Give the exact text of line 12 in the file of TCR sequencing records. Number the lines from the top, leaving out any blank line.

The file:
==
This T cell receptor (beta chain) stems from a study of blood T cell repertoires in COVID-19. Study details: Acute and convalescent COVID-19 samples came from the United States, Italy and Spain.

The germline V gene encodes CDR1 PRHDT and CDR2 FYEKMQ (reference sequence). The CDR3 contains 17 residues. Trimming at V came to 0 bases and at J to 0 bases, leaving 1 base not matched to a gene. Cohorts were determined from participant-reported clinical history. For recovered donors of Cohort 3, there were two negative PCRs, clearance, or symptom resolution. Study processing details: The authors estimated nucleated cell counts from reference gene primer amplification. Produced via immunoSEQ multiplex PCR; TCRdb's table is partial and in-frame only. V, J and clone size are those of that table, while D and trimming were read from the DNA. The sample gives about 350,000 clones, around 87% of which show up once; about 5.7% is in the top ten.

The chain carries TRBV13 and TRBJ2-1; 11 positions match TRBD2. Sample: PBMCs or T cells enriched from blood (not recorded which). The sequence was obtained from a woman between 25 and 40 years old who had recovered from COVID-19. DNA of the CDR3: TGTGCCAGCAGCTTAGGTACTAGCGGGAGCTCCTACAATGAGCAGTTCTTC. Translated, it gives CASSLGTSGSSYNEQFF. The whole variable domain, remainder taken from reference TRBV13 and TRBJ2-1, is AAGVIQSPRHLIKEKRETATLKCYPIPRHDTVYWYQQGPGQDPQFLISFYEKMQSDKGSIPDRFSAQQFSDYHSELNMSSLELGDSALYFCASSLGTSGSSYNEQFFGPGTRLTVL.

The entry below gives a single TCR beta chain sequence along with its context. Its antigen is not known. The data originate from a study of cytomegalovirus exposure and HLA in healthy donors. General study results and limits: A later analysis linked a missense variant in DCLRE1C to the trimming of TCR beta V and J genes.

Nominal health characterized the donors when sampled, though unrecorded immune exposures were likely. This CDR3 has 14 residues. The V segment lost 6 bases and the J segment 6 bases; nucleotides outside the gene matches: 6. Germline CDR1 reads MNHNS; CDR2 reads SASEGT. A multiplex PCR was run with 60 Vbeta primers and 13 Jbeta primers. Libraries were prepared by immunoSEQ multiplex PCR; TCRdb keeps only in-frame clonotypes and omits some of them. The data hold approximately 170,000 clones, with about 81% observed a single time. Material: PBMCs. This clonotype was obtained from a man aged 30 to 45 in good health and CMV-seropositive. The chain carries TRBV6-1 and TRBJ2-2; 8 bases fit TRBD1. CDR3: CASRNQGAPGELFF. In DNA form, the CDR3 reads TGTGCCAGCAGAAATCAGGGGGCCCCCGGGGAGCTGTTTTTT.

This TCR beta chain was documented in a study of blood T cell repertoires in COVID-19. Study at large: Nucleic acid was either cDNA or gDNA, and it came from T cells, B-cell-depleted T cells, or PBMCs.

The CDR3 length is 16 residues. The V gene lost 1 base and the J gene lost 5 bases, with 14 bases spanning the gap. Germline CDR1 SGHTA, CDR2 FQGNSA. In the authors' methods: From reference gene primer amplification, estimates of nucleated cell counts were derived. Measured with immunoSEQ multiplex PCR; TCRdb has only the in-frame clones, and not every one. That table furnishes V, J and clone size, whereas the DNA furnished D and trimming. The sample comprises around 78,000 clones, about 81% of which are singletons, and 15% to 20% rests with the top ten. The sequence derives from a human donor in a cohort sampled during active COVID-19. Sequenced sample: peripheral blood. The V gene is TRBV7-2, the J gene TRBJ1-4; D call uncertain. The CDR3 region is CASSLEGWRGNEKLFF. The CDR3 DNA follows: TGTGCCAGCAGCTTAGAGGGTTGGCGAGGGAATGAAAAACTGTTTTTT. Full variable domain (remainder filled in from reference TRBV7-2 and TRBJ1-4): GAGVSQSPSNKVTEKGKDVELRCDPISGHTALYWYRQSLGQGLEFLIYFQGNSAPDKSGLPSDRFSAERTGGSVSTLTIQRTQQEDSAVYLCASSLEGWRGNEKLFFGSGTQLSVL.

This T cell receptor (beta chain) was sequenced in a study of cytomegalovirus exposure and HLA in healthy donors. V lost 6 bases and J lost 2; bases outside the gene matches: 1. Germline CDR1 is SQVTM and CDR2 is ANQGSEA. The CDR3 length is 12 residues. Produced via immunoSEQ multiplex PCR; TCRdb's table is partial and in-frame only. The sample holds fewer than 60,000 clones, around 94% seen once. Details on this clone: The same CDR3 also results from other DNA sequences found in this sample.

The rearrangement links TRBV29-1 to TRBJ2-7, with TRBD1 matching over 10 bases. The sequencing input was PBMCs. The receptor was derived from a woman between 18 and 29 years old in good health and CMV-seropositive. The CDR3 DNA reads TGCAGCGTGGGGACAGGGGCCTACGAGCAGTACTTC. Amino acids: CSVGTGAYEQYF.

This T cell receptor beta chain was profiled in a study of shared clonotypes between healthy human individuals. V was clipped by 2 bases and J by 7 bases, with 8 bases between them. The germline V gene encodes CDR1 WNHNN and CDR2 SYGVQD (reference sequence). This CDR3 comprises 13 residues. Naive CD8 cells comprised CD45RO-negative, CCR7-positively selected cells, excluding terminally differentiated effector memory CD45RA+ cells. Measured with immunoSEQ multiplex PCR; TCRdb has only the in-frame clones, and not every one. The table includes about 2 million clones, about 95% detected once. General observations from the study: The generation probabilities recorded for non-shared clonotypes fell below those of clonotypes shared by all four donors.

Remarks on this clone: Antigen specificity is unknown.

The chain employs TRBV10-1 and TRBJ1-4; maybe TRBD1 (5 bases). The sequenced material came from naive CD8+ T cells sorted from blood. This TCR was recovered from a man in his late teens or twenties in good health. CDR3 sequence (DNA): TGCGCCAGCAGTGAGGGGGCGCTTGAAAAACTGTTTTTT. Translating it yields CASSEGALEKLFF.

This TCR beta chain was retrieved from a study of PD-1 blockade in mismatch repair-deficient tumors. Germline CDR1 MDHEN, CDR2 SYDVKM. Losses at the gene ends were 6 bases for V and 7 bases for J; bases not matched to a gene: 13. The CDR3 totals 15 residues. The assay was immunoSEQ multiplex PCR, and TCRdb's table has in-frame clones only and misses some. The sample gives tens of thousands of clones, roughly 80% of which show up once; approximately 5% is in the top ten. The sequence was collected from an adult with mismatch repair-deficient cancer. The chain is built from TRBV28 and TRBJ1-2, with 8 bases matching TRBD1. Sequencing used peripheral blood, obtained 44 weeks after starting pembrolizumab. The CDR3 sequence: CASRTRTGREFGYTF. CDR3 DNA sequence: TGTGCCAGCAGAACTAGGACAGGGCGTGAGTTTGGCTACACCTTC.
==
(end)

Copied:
The chain employs TRBV10-1 and TRBJ1-4; maybe TRBD1 (5 bases). The sequenced material came from naive CD8+ T cells sorted from blood. This TCR was recovered from a man in his late teens or twenties in good health. CDR3 sequence (DNA): TGCGCCAGCAGTGAGGGGGCGCTTGAAAAACTGTTTTTT. Translating it yields CASSEGALEKLFF.